Gainful employment (GE) regulations, implemented by the Obama administration in 2015, were intended to hold for-profit and nondegree programs accountable by assessing whether graduates’ earnings were high enough to justify the debt they had taken on. Repealed under Trump, these rules could be reinstated by the Biden administration. If so, policymakers should consider “rolling up” programs to include as many programs as possible.

GE regulations, as designed in 2015, were based on two debt-to-earnings ratios of graduates to assess whether their earnings were high enough to justify the debt. The first considered the ratio of annual student loan payments to total annual income, and the second considered the ratio of annual student loan payments to discretionary income (the amount above 150 percent of the federal poverty level). If the first ratio was more than 12 percent and the second more than 30 percent, the program could risk loss of Title IV eligibility (that is, they would no longer have access to federal grants and loans).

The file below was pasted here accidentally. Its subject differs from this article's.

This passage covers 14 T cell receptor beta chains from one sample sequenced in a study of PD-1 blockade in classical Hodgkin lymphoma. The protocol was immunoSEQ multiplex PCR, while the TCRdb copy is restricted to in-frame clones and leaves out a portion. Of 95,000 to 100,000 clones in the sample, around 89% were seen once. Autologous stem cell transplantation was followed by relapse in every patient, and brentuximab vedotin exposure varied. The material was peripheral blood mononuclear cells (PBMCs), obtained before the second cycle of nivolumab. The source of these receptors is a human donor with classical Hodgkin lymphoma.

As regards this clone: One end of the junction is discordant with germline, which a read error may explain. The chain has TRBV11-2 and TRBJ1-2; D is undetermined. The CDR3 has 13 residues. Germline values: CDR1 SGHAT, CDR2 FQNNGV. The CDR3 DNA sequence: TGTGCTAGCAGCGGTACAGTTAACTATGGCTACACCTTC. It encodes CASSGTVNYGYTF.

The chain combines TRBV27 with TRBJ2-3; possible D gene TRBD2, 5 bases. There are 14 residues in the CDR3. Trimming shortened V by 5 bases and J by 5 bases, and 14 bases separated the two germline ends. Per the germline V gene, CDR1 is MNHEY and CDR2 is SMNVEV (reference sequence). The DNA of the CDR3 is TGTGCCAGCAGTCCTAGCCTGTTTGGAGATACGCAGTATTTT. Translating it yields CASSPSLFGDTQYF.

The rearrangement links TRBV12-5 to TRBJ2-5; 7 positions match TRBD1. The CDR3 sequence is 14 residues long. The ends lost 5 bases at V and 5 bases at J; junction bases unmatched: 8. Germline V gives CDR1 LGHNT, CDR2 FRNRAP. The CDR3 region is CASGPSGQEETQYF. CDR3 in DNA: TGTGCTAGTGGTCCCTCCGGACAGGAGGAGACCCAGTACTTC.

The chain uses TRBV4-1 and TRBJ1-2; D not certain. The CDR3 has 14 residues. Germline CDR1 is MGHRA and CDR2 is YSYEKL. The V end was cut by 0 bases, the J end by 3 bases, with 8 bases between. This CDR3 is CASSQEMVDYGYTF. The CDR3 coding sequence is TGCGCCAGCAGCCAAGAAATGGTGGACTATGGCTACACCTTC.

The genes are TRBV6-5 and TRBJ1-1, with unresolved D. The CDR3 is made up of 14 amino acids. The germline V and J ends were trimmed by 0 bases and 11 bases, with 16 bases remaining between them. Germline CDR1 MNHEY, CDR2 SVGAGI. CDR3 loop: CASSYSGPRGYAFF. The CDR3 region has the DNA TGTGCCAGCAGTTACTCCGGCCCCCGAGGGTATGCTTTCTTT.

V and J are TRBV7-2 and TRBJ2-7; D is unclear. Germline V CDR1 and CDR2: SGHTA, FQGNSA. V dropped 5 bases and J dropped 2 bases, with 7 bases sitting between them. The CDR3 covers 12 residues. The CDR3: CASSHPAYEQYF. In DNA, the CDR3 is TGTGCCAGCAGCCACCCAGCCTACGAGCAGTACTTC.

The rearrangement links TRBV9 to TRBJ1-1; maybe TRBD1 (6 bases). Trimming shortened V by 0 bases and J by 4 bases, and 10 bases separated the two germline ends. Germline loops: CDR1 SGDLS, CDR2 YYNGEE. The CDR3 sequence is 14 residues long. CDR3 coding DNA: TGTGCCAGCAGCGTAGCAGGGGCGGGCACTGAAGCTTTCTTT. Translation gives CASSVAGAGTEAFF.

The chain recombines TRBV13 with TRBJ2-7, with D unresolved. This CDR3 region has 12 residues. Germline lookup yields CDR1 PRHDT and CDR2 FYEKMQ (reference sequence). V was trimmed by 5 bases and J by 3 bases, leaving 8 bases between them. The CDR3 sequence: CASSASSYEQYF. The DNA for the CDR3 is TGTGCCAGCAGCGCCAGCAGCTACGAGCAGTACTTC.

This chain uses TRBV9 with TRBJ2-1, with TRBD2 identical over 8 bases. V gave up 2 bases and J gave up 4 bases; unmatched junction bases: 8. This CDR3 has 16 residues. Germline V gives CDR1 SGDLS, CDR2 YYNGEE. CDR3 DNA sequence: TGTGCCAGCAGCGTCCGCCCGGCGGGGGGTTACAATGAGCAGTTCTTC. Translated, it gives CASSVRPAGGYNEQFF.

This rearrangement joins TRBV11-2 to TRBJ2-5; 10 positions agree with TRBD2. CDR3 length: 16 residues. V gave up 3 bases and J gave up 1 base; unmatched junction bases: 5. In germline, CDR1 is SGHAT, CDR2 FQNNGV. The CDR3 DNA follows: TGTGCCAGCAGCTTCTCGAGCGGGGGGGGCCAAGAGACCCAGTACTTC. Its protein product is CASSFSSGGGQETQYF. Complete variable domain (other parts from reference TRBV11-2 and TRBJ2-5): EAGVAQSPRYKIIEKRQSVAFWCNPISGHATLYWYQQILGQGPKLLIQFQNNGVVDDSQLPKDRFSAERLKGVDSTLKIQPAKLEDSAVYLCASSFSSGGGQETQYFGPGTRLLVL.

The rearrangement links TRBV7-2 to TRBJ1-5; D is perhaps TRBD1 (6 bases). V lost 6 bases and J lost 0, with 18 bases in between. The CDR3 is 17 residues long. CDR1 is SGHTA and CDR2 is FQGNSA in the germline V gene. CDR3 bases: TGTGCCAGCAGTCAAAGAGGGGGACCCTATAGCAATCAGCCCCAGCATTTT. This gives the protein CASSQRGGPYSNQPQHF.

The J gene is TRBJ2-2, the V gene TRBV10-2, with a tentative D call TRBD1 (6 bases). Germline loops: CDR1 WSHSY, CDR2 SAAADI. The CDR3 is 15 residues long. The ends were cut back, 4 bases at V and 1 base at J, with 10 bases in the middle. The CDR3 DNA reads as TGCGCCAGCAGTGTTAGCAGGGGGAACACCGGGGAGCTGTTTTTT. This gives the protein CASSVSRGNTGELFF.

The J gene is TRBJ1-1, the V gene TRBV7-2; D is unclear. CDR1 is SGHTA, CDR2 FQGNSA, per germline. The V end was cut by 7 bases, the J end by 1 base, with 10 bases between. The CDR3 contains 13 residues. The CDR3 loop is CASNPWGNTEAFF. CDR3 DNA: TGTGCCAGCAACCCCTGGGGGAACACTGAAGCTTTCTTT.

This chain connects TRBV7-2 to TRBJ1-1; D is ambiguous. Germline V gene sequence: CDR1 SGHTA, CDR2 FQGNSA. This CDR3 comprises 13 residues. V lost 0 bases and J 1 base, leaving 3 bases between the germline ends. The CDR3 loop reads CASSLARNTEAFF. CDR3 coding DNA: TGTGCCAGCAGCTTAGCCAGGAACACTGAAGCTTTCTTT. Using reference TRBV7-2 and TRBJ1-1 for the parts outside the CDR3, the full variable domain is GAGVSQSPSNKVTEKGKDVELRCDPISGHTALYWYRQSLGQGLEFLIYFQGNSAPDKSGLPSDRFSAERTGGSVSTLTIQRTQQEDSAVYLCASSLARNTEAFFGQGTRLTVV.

However, for privacy and statistical stability, programs with fewer than 30 graduates (pooled across two years) were not required to report data. This excluded a considerable share of programs and students: roughly 73 percent of GE-qualifying programs and 23 percent of students in those programs would have been excluded from measurement in the 2017–18 and 2018–19 graduate cohorts.

One way to address this issue is to iteratively “roll up” programs within a given credential level to four-digit or two-digit CIP codes, or even to the institution, until the threshold of 30 students is met. The concern, however, is potentially combining programs with very different outcomes. For example, a failing program could be reported along with a successful program, and either the failing program would get unfairly saved or the successful program unfairly put at risk of closing.

Read the full article about rolling up by Erica Blom, Robert Kelchen, Carina Chien, and Kristin Blagg at Urban Institute.